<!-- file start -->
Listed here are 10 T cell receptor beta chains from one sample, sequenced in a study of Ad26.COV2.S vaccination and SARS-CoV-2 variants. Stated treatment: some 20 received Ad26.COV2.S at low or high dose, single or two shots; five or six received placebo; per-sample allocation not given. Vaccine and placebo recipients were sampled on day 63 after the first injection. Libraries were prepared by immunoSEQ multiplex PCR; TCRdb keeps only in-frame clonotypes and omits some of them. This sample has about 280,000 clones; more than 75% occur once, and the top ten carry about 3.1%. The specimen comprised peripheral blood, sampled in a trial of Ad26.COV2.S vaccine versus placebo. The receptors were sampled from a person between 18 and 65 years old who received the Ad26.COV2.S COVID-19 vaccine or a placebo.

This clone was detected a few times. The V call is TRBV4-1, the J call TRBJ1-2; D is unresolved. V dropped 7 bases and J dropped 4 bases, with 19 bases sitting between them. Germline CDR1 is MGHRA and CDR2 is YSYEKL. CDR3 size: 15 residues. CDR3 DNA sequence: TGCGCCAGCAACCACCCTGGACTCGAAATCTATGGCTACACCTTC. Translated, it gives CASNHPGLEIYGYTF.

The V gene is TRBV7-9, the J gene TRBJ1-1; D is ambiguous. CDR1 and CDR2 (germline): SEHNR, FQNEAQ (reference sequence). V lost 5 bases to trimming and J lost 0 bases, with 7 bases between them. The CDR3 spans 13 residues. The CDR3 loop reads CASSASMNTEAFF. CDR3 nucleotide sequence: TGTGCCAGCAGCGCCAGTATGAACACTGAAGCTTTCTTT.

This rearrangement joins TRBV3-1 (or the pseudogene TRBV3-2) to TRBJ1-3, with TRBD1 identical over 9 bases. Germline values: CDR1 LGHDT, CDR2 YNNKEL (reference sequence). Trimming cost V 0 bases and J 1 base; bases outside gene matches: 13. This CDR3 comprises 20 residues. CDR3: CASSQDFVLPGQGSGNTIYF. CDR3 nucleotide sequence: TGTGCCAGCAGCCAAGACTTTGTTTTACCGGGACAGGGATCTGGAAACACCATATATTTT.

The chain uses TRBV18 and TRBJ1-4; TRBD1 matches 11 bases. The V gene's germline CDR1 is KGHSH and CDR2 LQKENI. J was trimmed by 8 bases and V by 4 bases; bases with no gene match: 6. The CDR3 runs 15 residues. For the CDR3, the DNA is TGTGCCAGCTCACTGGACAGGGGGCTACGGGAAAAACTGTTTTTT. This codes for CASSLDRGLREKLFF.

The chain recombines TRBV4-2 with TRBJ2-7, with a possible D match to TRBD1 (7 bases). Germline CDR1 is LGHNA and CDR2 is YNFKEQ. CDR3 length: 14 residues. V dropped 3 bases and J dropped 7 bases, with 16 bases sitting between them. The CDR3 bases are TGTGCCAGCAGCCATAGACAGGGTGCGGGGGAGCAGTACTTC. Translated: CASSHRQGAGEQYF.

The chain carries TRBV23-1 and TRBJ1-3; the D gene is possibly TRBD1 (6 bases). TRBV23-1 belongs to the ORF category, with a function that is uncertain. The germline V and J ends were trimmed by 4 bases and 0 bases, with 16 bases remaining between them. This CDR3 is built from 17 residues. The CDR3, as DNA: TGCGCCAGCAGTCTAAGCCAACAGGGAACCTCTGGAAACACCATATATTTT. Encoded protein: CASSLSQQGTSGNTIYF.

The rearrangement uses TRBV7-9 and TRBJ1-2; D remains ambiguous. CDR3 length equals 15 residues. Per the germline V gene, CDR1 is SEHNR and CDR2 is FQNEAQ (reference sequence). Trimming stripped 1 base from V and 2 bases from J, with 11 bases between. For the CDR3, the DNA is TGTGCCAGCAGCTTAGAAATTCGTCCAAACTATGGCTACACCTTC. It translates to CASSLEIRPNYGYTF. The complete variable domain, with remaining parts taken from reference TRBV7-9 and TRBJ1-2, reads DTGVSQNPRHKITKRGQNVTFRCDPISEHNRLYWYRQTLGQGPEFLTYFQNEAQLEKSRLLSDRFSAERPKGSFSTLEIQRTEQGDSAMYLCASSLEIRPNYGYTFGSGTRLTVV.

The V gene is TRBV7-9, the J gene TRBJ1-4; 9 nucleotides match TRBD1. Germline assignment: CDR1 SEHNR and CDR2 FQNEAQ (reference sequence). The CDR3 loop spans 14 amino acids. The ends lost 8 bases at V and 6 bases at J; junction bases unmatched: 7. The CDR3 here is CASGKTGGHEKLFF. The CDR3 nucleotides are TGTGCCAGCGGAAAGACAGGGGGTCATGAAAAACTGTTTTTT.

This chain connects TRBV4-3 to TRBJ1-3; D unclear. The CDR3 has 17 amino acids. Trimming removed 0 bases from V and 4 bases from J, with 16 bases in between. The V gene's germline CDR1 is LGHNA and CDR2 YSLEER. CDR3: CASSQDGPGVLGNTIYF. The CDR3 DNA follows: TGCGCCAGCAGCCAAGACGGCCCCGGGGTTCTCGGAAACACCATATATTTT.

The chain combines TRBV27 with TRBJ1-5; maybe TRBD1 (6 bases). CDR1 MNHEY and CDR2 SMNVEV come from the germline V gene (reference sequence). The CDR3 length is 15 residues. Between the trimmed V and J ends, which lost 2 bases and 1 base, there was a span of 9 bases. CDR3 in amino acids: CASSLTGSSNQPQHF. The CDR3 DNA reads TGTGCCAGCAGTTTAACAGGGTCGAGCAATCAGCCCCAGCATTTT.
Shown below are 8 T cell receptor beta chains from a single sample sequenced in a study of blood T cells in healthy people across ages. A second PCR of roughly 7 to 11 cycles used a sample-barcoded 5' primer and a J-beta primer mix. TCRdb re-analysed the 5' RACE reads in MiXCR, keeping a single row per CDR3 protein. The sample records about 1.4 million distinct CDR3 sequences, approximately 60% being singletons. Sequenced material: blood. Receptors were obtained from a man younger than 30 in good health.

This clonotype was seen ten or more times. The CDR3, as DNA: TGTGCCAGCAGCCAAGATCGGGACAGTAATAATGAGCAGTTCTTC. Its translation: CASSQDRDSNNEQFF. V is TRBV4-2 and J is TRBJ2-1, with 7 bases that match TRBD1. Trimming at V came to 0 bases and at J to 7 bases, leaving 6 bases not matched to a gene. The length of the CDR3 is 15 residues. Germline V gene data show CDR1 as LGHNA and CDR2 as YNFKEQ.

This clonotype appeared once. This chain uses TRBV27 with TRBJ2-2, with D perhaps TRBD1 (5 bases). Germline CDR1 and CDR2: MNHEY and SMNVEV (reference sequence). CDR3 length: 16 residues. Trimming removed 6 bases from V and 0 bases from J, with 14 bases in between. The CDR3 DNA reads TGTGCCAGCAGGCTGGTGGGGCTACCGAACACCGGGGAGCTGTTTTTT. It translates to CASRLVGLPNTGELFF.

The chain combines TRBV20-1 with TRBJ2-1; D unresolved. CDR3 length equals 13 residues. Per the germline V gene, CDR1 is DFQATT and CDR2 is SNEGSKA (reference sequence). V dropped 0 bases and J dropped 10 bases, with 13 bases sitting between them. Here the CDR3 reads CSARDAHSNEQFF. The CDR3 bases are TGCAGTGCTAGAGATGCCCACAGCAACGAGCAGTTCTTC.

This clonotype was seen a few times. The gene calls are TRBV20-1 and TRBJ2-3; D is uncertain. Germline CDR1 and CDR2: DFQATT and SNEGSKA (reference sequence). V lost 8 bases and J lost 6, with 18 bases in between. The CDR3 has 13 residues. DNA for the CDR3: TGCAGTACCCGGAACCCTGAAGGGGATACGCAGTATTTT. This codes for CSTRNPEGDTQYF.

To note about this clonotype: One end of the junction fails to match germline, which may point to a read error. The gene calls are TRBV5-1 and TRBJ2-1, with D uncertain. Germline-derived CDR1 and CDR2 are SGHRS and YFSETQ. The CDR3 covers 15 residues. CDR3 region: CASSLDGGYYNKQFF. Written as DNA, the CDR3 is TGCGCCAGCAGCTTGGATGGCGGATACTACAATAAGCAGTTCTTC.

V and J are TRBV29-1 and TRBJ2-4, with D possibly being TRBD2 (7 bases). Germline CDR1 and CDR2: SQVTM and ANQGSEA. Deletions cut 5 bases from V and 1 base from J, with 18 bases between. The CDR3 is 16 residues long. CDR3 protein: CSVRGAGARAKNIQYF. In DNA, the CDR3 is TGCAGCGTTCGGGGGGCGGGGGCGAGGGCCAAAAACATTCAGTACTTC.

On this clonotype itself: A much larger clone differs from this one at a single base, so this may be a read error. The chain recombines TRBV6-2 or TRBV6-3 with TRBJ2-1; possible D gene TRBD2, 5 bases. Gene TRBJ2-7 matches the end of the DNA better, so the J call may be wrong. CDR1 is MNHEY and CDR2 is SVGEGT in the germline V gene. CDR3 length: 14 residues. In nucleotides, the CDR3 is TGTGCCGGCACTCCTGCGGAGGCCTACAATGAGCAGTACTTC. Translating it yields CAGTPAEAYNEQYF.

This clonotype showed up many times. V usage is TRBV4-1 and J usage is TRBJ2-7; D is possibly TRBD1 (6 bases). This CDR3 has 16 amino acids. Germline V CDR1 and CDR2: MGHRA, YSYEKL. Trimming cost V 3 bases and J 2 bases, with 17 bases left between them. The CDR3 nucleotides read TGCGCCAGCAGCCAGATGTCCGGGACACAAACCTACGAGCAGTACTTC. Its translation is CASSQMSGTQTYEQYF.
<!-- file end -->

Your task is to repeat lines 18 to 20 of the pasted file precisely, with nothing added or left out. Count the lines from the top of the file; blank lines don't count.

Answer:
V and J are TRBV29-1 and TRBJ2-4, with D possibly being TRBD2 (7 bases). Germline CDR1 and CDR2: SQVTM and ANQGSEA. Deletions cut 5 bases from V and 1 base from J, with 18 bases between. The CDR3 is 16 residues long. CDR3 protein: CSVRGAGARAKNIQYF. In DNA, the CDR3 is TGCAGCGTTCGGGGGGCGGGGGCGAGGGCCAAAAACATTCAGTACTTC.

On this clonotype itself: A much larger clone differs from this one at a single base, so this may be a read error. The chain recombines TRBV6-2 or TRBV6-3 with TRBJ2-1; possible D gene TRBD2, 5 bases. Gene TRBJ2-7 matches the end of the DNA better, so the J call may be wrong. CDR1 is MNHEY and CDR2 is SVGEGT in the germline V gene. CDR3 length: 14 residues. In nucleotides, the CDR3 is TGTGCCGGCACTCCTGCGGAGGCCTACAATGAGCAGTACTTC. Translating it yields CAGTPAEAYNEQYF.

This clonotype showed up many times. V usage is TRBV4-1 and J usage is TRBJ2-7; D is possibly TRBD1 (6 bases). This CDR3 has 16 amino acids. Germline V CDR1 and CDR2: MGHRA, YSYEKL. Trimming cost V 3 bases and J 2 bases, with 17 bases left between them. The CDR3 nucleotides read TGCGCCAGCAGCCAGATGTCCGGGACACAAACCTACGAGCAGTACTTC. Its translation is CASSQMSGTQTYEQYF.